The purpose of the Edublog awards is to promote and demonstrate the educational values of these social media. A key feature is that it provides a rich resource for educators providing ideas on how social media can be used in different contexts, with a wide range of different learners. For me personally, I have been introduced to many new educators and sites who I may not have come across otherwise. If you've not yet had a chance to take a look, I recommend you do.

Here are all the categories:

Sunday 29 September 2013

Searching for an alternative to 'personal brand'

For some time now I have been struggling with the term 'personal brand'. In presentations I give on building a professional online presence, the concept of 'brand' filters in, within the context of making a mark and standing out from the crowd. It is important to consider connectedness between professional profiles on the social networks and websites we create to share our writing, portfolios, work, achievements etc. Having a username and photo that is recognised is important as is a consistent bio. To some degree a consistent style can be helpful to others to visually link one profile to another. Is this distinctiveness branding? 

define: Brand
Noun: A type of product manufactured by a company under a particular name. Verb: Mark with a branding iron.

Here's my definition: A brand is the set of expectations, memories, stories and relationships that, taken together, account for a consumer’s decision to choose one product or service over another. If the consumer (whether it’s a business, a buyer, a voter or a donor) doesn’t pay a premium, make a selection or spread the word, then no brand value exists for that consumer. 
A brand's value is merely the sum total of how much extra people will pay, or how often they choose, the expectations, memories, stories and relationships of one brand over the alternatives.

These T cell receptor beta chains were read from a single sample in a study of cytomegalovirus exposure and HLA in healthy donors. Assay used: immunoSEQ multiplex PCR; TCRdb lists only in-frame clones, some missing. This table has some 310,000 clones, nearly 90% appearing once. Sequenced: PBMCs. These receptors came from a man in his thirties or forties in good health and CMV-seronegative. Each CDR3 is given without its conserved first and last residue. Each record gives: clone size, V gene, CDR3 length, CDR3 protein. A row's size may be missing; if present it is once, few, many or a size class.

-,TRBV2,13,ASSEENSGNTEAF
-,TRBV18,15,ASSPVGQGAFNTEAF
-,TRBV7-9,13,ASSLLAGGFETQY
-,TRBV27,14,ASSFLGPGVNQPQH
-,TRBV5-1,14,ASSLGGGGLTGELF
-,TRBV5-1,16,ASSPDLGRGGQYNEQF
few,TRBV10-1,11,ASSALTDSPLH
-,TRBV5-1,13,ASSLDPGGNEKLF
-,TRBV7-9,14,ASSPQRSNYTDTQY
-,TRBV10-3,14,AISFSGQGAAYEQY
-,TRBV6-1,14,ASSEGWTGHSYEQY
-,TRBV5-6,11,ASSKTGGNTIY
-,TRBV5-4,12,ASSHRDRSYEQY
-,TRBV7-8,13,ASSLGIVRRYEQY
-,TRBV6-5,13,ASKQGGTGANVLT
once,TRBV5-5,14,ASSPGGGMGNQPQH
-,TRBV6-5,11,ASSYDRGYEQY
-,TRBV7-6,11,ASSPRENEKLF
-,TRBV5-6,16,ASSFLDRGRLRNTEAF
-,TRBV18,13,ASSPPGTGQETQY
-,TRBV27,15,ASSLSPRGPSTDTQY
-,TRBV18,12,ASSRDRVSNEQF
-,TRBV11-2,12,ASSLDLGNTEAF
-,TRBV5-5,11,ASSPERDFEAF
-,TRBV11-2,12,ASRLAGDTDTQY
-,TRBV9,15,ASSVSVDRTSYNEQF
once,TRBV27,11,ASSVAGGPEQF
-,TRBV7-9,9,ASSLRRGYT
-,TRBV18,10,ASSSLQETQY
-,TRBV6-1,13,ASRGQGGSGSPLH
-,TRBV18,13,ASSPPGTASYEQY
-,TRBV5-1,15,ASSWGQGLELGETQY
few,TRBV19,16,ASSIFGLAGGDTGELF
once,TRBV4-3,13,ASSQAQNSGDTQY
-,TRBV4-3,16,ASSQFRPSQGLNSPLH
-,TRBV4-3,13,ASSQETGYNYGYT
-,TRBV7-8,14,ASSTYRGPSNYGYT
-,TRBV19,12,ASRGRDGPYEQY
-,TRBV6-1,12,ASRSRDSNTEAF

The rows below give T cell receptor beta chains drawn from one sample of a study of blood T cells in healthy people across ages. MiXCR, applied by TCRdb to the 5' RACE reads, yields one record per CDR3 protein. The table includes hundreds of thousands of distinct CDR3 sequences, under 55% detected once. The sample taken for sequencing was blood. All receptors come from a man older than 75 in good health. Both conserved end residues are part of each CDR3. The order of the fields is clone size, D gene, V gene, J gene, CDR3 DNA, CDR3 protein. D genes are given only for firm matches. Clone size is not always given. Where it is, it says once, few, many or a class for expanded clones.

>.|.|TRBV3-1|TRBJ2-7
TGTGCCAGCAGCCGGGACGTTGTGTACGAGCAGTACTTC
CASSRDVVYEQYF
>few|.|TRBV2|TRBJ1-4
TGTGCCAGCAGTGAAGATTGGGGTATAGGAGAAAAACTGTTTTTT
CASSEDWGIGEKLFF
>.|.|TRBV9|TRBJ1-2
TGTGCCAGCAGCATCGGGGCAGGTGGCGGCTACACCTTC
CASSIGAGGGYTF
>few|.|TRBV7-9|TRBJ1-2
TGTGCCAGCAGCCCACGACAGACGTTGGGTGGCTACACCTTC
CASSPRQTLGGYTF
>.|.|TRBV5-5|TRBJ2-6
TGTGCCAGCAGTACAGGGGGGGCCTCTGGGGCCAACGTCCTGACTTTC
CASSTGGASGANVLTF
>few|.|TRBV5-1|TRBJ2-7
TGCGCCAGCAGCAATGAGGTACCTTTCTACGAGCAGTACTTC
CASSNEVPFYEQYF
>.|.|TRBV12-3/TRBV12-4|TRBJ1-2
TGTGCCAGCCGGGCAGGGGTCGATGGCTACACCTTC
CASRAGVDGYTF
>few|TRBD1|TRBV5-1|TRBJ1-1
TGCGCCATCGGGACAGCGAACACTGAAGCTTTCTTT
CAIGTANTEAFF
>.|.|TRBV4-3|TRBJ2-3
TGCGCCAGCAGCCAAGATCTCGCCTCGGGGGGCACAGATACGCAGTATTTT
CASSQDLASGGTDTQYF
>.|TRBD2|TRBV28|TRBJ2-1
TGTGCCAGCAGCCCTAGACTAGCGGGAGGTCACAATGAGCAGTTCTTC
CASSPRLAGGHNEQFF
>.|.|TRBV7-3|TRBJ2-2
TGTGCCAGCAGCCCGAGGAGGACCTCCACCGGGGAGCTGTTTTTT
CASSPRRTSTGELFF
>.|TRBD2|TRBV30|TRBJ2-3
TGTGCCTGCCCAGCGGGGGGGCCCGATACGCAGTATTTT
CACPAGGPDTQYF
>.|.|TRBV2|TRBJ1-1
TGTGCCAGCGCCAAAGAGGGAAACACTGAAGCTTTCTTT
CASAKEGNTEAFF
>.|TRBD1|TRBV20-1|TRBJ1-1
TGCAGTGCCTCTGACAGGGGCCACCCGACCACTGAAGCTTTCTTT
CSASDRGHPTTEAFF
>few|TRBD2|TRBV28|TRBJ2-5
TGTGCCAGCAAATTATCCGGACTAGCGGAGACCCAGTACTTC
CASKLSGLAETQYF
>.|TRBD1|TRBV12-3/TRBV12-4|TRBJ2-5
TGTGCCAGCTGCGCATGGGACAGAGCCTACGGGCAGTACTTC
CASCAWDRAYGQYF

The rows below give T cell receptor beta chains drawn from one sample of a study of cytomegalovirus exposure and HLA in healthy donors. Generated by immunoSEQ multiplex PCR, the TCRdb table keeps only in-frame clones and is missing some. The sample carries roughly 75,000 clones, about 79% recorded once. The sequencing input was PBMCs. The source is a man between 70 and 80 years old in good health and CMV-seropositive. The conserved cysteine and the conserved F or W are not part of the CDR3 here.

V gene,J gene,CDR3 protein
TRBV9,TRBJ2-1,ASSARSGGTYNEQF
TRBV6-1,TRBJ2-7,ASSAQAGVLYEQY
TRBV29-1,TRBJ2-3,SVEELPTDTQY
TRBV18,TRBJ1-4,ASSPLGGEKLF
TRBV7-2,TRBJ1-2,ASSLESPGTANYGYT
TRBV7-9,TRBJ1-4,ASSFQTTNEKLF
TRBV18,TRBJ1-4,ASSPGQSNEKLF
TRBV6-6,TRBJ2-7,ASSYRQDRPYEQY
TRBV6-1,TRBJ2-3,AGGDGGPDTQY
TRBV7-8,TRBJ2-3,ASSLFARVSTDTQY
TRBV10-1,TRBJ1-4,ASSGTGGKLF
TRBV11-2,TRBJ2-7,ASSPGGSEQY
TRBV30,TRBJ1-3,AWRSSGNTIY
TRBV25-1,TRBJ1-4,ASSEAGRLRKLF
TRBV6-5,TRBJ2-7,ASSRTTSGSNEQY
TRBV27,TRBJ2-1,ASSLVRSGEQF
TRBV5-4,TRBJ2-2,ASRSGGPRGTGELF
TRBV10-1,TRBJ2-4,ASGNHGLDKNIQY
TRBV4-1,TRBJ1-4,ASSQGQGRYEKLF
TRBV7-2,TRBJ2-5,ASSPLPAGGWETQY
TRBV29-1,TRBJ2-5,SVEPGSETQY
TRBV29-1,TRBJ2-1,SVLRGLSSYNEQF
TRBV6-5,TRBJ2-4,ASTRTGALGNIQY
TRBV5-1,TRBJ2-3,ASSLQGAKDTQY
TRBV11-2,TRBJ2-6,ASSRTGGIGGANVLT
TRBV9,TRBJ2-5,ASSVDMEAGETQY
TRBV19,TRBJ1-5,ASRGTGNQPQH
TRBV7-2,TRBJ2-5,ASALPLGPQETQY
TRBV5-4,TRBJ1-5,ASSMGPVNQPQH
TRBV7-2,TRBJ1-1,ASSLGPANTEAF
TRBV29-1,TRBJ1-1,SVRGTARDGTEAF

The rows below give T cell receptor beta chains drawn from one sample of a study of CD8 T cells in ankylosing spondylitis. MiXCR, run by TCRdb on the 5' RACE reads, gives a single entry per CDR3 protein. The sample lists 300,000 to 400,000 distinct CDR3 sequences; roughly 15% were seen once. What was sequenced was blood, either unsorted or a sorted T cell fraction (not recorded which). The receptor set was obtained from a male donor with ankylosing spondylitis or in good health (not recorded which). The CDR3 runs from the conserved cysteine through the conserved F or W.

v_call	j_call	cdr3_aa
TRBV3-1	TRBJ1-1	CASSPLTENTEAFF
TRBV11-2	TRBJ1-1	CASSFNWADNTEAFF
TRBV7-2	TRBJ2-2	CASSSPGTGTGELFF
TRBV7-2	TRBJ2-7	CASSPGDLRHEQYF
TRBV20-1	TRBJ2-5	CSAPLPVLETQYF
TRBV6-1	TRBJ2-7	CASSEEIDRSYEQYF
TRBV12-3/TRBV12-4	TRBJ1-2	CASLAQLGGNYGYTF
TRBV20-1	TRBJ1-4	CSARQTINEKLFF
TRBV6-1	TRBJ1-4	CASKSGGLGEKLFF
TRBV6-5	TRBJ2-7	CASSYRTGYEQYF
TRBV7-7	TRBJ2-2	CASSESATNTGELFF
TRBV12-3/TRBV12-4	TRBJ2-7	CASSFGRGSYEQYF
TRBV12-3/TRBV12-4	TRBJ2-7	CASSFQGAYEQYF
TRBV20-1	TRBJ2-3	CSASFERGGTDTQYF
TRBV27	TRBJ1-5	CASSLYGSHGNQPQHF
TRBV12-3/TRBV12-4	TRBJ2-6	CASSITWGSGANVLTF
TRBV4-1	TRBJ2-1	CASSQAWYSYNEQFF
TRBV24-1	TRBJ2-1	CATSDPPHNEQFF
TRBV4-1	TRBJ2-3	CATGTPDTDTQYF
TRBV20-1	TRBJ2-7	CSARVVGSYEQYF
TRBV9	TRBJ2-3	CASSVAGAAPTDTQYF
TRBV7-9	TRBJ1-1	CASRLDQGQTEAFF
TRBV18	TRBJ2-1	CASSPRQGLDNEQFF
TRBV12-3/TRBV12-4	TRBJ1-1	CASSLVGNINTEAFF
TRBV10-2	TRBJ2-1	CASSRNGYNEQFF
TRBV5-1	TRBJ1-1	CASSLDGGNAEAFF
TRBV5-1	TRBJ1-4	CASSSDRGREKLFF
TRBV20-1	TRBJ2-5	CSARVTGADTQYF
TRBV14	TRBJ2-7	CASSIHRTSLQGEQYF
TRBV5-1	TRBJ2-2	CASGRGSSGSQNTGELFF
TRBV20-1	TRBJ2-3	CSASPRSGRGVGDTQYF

An excerpt from Seth Godin's blog post on the definition of brand  

Godin associates brand with a product or service. It could be argued that as professionals we may provide a service of some description or indeed a product, but as an Educator it doesn't sit comfortably with me. I reached out to my connections on Twitter to get some thoughts.

I did immediately warm to the idea of personal marque and yet when I looked at the definition for this it still has close links with brand...

define: Marque
A brand of a manufactured product, especially a model of motor car 

Kirsty offered professional identity and this was echoed by Brianne when I asked the question of my LinkedIn connections. Chrissi suggested profile and Barbara value proposition

What are your thoughts? The importance of developing our professional online identities are clear. How we refer to this, at least for myself is cloudy. I welcome your suggestions!

Thursday 19 September 2013

Embedding ALL of your Slideshare presentations in your Blog

For some time now, I have been uploading presentations I have given at conferences to Slideshare. In the last couple of years these have also included invited keynotes and bespoke workshops.

From your personal page on Slideshare you can now embed ALL of your presentations in the format below by grabbing the embed code (see top right corner) This is an excellent way to share your work as readers can look though whatever you have uploaded directly from your blog. Alongside PowerPoint slides you can also upload PDF documents, infographics and videos.

You simply copy the code and then within your blog, select the HTLM editr screen and paste. Save your work and go back to the Compose editor screen and there you will see the interactive Slideshare collection. 


Sunday 21 July 2013

Changing the Learning Landscape

I was recently invited to give a talk for an interdisciplinary webinar on the use of social media in HE. The webinar was in 3 parts with around 30min for each speaker. I was delighted to be speaking alongside AnneMarie Cunningham who has used social media in medical education extensively.